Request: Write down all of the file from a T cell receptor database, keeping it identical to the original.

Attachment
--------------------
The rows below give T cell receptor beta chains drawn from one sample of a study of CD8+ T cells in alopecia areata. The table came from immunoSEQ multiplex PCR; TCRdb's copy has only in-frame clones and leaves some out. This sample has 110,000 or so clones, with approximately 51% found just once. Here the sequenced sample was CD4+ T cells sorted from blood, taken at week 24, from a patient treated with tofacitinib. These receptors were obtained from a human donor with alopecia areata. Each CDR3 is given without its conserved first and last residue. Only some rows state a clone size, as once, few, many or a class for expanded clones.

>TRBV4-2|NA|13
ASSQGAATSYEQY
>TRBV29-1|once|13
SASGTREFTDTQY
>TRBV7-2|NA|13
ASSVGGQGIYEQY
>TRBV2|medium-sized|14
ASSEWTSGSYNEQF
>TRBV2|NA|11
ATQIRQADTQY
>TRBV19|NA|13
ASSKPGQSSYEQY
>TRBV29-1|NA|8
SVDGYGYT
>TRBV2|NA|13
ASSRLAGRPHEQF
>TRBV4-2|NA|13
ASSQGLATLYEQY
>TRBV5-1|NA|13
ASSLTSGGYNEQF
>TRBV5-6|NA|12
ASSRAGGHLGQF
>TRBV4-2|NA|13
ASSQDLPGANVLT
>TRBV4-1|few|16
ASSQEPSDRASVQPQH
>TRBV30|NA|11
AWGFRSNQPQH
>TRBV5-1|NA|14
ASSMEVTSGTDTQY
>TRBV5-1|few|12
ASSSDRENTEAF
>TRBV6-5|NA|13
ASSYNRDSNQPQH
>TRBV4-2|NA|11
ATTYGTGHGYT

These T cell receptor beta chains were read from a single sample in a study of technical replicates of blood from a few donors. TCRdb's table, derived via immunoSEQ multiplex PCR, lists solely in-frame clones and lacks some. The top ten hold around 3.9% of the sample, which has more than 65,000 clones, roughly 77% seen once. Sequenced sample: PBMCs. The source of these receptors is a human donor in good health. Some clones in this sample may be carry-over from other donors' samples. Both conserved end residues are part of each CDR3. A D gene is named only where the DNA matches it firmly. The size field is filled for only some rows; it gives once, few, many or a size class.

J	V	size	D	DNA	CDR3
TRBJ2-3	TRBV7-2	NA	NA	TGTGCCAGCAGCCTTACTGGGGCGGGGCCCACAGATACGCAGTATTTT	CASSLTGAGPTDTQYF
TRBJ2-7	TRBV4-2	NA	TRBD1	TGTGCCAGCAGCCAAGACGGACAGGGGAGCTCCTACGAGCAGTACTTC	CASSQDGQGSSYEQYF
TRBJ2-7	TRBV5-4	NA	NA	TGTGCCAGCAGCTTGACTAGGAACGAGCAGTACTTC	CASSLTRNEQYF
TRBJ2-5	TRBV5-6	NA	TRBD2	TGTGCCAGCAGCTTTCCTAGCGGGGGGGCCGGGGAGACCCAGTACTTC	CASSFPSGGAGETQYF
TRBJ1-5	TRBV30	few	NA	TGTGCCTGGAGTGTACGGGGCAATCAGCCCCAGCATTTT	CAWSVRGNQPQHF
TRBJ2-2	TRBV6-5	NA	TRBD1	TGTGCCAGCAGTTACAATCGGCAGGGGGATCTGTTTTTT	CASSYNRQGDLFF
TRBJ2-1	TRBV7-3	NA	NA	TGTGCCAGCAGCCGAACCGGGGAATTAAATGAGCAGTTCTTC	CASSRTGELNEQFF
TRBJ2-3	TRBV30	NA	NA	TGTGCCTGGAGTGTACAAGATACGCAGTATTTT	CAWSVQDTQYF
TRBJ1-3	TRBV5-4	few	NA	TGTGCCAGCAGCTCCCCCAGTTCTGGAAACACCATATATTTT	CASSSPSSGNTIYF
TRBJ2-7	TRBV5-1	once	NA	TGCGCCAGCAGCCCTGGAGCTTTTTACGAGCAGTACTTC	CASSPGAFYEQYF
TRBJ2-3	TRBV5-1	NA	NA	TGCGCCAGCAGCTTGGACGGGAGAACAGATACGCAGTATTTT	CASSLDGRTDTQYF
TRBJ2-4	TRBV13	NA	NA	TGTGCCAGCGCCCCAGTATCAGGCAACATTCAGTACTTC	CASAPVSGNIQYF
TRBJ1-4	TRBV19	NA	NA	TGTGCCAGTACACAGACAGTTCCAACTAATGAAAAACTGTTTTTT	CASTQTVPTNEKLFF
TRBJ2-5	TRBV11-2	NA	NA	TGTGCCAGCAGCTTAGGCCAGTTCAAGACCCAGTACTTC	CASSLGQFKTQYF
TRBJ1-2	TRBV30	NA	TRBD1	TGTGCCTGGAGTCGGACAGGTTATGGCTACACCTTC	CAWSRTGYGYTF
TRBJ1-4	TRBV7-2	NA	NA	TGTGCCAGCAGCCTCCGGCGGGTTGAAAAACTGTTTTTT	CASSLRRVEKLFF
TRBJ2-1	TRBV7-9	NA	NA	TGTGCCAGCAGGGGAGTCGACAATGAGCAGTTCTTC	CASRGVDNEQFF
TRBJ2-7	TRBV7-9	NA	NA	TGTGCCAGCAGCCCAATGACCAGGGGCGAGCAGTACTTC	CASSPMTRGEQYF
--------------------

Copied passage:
The rows below give T cell receptor beta chains drawn from one sample of a study of CD8+ T cells in alopecia areata. The table came from immunoSEQ multiplex PCR; TCRdb's copy has only in-frame clones and leaves some out. This sample has 110,000 or so clones, with approximately 51% found just once. Here the sequenced sample was CD4+ T cells sorted from blood, taken at week 24, from a patient treated with tofacitinib. These receptors were obtained from a human donor with alopecia areata. Each CDR3 is given without its conserved first and last residue. Only some rows state a clone size, as once, few, many or a class for expanded clones.

>TRBV4-2|NA|13
ASSQGAATSYEQY
>TRBV29-1|once|13
SASGTREFTDTQY
>TRBV7-2|NA|13
ASSVGGQGIYEQY
>TRBV2|medium-sized|14
ASSEWTSGSYNEQF
>TRBV2|NA|11
ATQIRQADTQY
>TRBV19|NA|13
ASSKPGQSSYEQY
>TRBV29-1|NA|8
SVDGYGYT
>TRBV2|NA|13
ASSRLAGRPHEQF
>TRBV4-2|NA|13
ASSQGLATLYEQY
>TRBV5-1|NA|13
ASSLTSGGYNEQF
>TRBV5-6|NA|12
ASSRAGGHLGQF
>TRBV4-2|NA|13
ASSQDLPGANVLT
>TRBV4-1|few|16
ASSQEPSDRASVQPQH
>TRBV30|NA|11
AWGFRSNQPQH
>TRBV5-1|NA|14
ASSMEVTSGTDTQY
>TRBV5-1|few|12
ASSSDRENTEAF
>TRBV6-5|NA|13
ASSYNRDSNQPQH
>TRBV4-2|NA|11
ATTYGTGHGYT

These T cell receptor beta chains were read from a single sample in a study of technical replicates of blood from a few donors. TCRdb's table, derived via immunoSEQ multiplex PCR, lists solely in-frame clones and lacks some. The top ten hold around 3.9% of the sample, which has more than 65,000 clones, roughly 77% seen once. Sequenced sample: PBMCs. The source of these receptors is a human donor in good health. Some clones in this sample may be carry-over from other donors' samples. Both conserved end residues are part of each CDR3. A D gene is named only where the DNA matches it firmly. The size field is filled for only some rows; it gives once, few, many or a size class.

J	V	size	D	DNA	CDR3
TRBJ2-3	TRBV7-2	NA	NA	TGTGCCAGCAGCCTTACTGGGGCGGGGCCCACAGATACGCAGTATTTT	CASSLTGAGPTDTQYF
TRBJ2-7	TRBV4-2	NA	TRBD1	TGTGCCAGCAGCCAAGACGGACAGGGGAGCTCCTACGAGCAGTACTTC	CASSQDGQGSSYEQYF
TRBJ2-7	TRBV5-4	NA	NA	TGTGCCAGCAGCTTGACTAGGAACGAGCAGTACTTC	CASSLTRNEQYF
TRBJ2-5	TRBV5-6	NA	TRBD2	TGTGCCAGCAGCTTTCCTAGCGGGGGGGCCGGGGAGACCCAGTACTTC	CASSFPSGGAGETQYF
TRBJ1-5	TRBV30	few	NA	TGTGCCTGGAGTGTACGGGGCAATCAGCCCCAGCATTTT	CAWSVRGNQPQHF
TRBJ2-2	TRBV6-5	NA	TRBD1	TGTGCCAGCAGTTACAATCGGCAGGGGGATCTGTTTTTT	CASSYNRQGDLFF
TRBJ2-1	TRBV7-3	NA	NA	TGTGCCAGCAGCCGAACCGGGGAATTAAATGAGCAGTTCTTC	CASSRTGELNEQFF
TRBJ2-3	TRBV30	NA	NA	TGTGCCTGGAGTGTACAAGATACGCAGTATTTT	CAWSVQDTQYF
TRBJ1-3	TRBV5-4	few	NA	TGTGCCAGCAGCTCCCCCAGTTCTGGAAACACCATATATTTT	CASSSPSSGNTIYF
TRBJ2-7	TRBV5-1	once	NA	TGCGCCAGCAGCCCTGGAGCTTTTTACGAGCAGTACTTC	CASSPGAFYEQYF
TRBJ2-3	TRBV5-1	NA	NA	TGCGCCAGCAGCTTGGACGGGAGAACAGATACGCAGTATTTT	CASSLDGRTDTQYF
TRBJ2-4	TRBV13	NA	NA	TGTGCCAGCGCCCCAGTATCAGGCAACATTCAGTACTTC	CASAPVSGNIQYF
TRBJ1-4	TRBV19	NA	NA	TGTGCCAGTACACAGACAGTTCCAACTAATGAAAAACTGTTTTTT	CASTQTVPTNEKLFF
TRBJ2-5	TRBV11-2	NA	NA	TGTGCCAGCAGCTTAGGCCAGTTCAAGACCCAGTACTTC	CASSLGQFKTQYF
TRBJ1-2	TRBV30	NA	TRBD1	TGTGCCTGGAGTCGGACAGGTTATGGCTACACCTTC	CAWSRTGYGYTF
TRBJ1-4	TRBV7-2	NA	NA	TGTGCCAGCAGCCTCCGGCGGGTTGAAAAACTGTTTTTT	CASSLRRVEKLFF
TRBJ2-1	TRBV7-9	NA	NA	TGTGCCAGCAGGGGAGTCGACAATGAGCAGTTCTTC	CASRGVDNEQFF
TRBJ2-7	TRBV7-9	NA	NA	TGTGCCAGCAGCCCAATGACCAGGGGCGAGCAGTACTTC	CASSPMTRGEQYF